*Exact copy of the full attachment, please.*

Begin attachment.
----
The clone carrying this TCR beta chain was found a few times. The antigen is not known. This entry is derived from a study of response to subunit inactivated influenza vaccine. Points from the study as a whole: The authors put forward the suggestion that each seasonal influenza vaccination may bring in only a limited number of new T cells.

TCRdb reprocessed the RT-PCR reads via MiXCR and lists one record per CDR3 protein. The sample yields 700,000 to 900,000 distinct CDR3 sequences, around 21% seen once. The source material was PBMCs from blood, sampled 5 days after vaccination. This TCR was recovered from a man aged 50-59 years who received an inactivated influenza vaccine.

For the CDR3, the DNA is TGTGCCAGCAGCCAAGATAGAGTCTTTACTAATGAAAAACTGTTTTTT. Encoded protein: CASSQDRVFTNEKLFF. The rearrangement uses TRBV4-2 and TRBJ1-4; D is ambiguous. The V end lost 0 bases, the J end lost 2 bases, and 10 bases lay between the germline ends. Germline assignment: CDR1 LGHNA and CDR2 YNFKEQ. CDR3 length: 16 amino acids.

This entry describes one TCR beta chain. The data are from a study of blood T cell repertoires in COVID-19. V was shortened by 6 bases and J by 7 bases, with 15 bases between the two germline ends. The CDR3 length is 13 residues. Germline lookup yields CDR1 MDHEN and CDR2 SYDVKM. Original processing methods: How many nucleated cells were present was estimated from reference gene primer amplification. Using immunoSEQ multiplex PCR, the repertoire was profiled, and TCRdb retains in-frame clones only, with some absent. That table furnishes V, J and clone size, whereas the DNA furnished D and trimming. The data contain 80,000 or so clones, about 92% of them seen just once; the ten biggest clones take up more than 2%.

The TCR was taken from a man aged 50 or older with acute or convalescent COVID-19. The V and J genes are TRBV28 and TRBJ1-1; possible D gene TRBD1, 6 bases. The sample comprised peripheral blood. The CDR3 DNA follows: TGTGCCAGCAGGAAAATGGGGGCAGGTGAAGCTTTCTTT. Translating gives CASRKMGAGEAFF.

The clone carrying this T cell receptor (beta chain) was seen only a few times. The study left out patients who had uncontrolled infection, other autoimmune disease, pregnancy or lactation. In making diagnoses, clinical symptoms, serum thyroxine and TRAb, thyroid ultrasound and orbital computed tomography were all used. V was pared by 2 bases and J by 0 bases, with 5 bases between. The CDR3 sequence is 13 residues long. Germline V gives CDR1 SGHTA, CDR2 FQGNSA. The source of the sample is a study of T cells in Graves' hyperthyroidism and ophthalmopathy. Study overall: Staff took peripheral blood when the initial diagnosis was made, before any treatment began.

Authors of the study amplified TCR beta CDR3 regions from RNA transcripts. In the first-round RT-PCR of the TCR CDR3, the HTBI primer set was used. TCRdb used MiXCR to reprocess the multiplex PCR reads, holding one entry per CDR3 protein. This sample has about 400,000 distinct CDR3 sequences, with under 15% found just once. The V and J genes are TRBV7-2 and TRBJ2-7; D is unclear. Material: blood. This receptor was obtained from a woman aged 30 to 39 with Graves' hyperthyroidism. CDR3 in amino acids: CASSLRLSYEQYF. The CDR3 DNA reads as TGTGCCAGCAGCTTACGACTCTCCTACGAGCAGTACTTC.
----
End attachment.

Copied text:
The clone carrying this TCR beta chain was found a few times. The antigen is not known. This entry is derived from a study of response to subunit inactivated influenza vaccine. Points from the study as a whole: The authors put forward the suggestion that each seasonal influenza vaccination may bring in only a limited number of new T cells.

TCRdb reprocessed the RT-PCR reads via MiXCR and lists one record per CDR3 protein. The sample yields 700,000 to 900,000 distinct CDR3 sequences, around 21% seen once. The source material was PBMCs from blood, sampled 5 days after vaccination. This TCR was recovered from a man aged 50-59 years who received an inactivated influenza vaccine.

For the CDR3, the DNA is TGTGCCAGCAGCCAAGATAGAGTCTTTACTAATGAAAAACTGTTTTTT. Encoded protein: CASSQDRVFTNEKLFF. The rearrangement uses TRBV4-2 and TRBJ1-4; D is ambiguous. The V end lost 0 bases, the J end lost 2 bases, and 10 bases lay between the germline ends. Germline assignment: CDR1 LGHNA and CDR2 YNFKEQ. CDR3 length: 16 amino acids.

This entry describes one TCR beta chain. The data are from a study of blood T cell repertoires in COVID-19. V was shortened by 6 bases and J by 7 bases, with 15 bases between the two germline ends. The CDR3 length is 13 residues. Germline lookup yields CDR1 MDHEN and CDR2 SYDVKM. Original processing methods: How many nucleated cells were present was estimated from reference gene primer amplification. Using immunoSEQ multiplex PCR, the repertoire was profiled, and TCRdb retains in-frame clones only, with some absent. That table furnishes V, J and clone size, whereas the DNA furnished D and trimming. The data contain 80,000 or so clones, about 92% of them seen just once; the ten biggest clones take up more than 2%.

The TCR was taken from a man aged 50 or older with acute or convalescent COVID-19. The V and J genes are TRBV28 and TRBJ1-1; possible D gene TRBD1, 6 bases. The sample comprised peripheral blood. The CDR3 DNA follows: TGTGCCAGCAGGAAAATGGGGGCAGGTGAAGCTTTCTTT. Translating gives CASRKMGAGEAFF.

The clone carrying this T cell receptor (beta chain) was seen only a few times. The study left out patients who had uncontrolled infection, other autoimmune disease, pregnancy or lactation. In making diagnoses, clinical symptoms, serum thyroxine and TRAb, thyroid ultrasound and orbital computed tomography were all used. V was pared by 2 bases and J by 0 bases, with 5 bases between. The CDR3 sequence is 13 residues long. Germline V gives CDR1 SGHTA, CDR2 FQGNSA. The source of the sample is a study of T cells in Graves' hyperthyroidism and ophthalmopathy. Study overall: Staff took peripheral blood when the initial diagnosis was made, before any treatment began.

Authors of the study amplified TCR beta CDR3 regions from RNA transcripts. In the first-round RT-PCR of the TCR CDR3, the HTBI primer set was used. TCRdb used MiXCR to reprocess the multiplex PCR reads, holding one entry per CDR3 protein. This sample has about 400,000 distinct CDR3 sequences, with under 15% found just once. The V and J genes are TRBV7-2 and TRBJ2-7; D is unclear. Material: blood. This receptor was obtained from a woman aged 30 to 39 with Graves' hyperthyroidism. CDR3 in amino acids: CASSLRLSYEQYF. The CDR3 DNA reads as TGTGCCAGCAGCTTACGACTCTCCTACGAGCAGTACTTC.